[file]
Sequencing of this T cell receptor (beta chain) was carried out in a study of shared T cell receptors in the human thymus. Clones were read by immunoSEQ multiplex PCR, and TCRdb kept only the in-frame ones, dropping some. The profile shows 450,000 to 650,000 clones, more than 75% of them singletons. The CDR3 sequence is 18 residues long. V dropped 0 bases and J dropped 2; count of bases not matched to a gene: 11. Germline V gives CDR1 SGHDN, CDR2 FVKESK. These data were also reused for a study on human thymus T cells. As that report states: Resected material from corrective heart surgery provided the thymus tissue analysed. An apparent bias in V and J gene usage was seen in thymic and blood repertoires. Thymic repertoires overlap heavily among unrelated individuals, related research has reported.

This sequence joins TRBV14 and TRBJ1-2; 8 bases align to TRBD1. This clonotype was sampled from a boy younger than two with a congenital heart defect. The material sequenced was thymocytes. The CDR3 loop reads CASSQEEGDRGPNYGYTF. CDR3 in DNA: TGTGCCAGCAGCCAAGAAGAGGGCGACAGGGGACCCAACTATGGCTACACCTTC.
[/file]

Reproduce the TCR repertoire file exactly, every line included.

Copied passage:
Sequencing of this T cell receptor (beta chain) was carried out in a study of shared T cell receptors in the human thymus. Clones were read by immunoSEQ multiplex PCR, and TCRdb kept only the in-frame ones, dropping some. The profile shows 450,000 to 650,000 clones, more than 75% of them singletons. The CDR3 sequence is 18 residues long. V dropped 0 bases and J dropped 2; count of bases not matched to a gene: 11. Germline V gives CDR1 SGHDN, CDR2 FVKESK. These data were also reused for a study on human thymus T cells. As that report states: Resected material from corrective heart surgery provided the thymus tissue analysed. An apparent bias in V and J gene usage was seen in thymic and blood repertoires. Thymic repertoires overlap heavily among unrelated individuals, related research has reported.

This sequence joins TRBV14 and TRBJ1-2; 8 bases align to TRBD1. This clonotype was sampled from a boy younger than two with a congenital heart defect. The material sequenced was thymocytes. The CDR3 loop reads CASSQEEGDRGPNYGYTF. CDR3 in DNA: TGTGCCAGCAGCCAAGAAGAGGGCGACAGGGGACCCAACTATGGCTACACCTTC.